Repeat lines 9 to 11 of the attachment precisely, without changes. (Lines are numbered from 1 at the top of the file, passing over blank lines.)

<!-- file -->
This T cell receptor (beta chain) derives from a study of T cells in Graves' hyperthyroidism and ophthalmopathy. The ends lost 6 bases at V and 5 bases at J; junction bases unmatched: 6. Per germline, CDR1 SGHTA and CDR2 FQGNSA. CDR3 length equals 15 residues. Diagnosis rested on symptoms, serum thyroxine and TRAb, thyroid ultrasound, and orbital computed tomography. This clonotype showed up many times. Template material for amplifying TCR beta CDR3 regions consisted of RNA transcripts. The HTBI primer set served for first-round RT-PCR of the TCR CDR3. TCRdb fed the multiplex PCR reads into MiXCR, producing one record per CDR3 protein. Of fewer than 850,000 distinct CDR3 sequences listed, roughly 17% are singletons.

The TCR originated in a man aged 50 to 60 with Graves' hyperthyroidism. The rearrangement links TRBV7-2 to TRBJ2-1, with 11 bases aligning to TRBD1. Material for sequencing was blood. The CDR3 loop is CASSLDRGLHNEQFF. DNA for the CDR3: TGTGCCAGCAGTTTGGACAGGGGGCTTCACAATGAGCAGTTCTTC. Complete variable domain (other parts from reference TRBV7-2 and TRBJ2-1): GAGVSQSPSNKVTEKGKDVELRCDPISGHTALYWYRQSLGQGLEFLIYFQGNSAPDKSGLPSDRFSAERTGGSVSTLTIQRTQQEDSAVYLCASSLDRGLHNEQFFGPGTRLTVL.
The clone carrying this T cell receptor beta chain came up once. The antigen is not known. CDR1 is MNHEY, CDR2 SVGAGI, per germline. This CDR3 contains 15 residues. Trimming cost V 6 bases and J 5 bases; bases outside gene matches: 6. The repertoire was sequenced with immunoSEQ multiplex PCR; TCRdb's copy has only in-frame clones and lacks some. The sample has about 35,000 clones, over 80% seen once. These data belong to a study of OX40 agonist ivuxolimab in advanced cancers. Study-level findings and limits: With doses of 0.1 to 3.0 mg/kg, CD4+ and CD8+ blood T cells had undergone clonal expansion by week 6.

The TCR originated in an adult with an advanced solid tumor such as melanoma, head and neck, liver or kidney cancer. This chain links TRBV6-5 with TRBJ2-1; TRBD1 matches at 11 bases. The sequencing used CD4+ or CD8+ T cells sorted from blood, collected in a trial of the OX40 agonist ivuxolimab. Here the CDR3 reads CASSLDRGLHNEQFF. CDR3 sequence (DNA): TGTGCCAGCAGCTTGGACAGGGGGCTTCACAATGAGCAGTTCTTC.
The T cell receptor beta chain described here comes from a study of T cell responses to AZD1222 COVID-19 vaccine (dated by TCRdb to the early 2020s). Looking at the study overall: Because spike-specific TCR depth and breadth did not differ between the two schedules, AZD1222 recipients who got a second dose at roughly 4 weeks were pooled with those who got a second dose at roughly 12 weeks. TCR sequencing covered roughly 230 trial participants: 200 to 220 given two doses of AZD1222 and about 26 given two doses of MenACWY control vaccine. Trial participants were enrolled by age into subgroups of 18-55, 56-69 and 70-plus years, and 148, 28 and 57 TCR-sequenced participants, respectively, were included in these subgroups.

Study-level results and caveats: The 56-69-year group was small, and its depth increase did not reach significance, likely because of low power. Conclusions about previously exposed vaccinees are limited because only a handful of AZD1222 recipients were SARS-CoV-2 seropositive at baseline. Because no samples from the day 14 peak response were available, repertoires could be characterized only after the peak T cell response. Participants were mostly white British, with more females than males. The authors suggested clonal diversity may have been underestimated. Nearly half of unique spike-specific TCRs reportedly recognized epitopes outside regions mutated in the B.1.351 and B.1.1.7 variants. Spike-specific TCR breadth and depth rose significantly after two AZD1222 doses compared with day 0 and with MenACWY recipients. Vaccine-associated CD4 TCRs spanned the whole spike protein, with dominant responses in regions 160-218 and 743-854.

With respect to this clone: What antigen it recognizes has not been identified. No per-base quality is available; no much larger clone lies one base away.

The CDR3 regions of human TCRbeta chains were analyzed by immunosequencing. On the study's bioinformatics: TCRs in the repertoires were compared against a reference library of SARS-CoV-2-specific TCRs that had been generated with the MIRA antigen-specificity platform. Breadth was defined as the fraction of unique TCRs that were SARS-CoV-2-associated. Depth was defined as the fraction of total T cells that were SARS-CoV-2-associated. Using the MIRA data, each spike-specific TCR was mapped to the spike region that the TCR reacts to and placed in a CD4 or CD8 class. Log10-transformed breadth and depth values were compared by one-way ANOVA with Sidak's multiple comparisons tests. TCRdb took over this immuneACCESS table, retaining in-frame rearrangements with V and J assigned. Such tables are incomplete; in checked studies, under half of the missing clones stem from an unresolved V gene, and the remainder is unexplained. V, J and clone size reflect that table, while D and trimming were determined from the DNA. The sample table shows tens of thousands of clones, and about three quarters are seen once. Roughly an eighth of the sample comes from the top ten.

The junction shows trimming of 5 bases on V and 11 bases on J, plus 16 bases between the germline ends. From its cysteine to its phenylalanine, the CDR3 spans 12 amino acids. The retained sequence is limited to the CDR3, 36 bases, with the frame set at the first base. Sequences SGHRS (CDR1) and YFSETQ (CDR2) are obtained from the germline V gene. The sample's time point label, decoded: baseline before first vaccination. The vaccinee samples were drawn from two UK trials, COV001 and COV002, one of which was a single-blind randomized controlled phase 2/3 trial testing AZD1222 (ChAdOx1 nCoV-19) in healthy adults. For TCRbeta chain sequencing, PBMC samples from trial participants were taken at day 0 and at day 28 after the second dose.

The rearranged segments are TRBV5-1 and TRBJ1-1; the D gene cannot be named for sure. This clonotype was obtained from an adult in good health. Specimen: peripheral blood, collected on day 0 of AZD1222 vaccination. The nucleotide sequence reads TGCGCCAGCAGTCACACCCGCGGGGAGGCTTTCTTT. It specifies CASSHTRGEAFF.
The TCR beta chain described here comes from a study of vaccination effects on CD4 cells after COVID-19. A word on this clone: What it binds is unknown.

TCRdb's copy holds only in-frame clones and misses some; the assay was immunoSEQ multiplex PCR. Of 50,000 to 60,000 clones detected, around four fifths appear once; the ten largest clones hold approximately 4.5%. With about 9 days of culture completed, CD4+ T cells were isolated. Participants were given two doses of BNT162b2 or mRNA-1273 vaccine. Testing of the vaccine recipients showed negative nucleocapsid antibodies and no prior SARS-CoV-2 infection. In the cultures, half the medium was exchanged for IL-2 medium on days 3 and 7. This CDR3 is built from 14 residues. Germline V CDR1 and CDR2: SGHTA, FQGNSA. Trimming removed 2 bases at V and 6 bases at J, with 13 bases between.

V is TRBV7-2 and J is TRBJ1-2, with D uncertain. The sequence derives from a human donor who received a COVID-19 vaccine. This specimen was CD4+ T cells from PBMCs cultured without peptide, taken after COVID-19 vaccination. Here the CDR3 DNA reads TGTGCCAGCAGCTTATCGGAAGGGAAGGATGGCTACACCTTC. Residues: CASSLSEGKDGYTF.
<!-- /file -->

The junction shows trimming of 5 bases on V and 11 bases on J, plus 16 bases between the germline ends. From its cysteine to its phenylalanine, the CDR3 spans 12 amino acids. The retained sequence is limited to the CDR3, 36 bases, with the frame set at the first base. Sequences SGHRS (CDR1) and YFSETQ (CDR2) are obtained from the germline V gene. The sample's time point label, decoded: baseline before first vaccination. The vaccinee samples were drawn from two UK trials, COV001 and COV002, one of which was a single-blind randomized controlled phase 2/3 trial testing AZD1222 (ChAdOx1 nCoV-19) in healthy adults. For TCRbeta chain sequencing, PBMC samples from trial participants were taken at day 0 and at day 28 after the second dose.

The rearranged segments are TRBV5-1 and TRBJ1-1; the D gene cannot be named for sure. This clonotype was obtained from an adult in good health. Specimen: peripheral blood, collected on day 0 of AZD1222 vaccination. The nucleotide sequence reads TGCGCCAGCAGTCACACCCGCGGGGAGGCTTTCTTT. It specifies CASSHTRGEAFF.
The TCR beta chain described here comes from a study of vaccination effects on CD4 cells after COVID-19. A word on this clone: What it binds is unknown.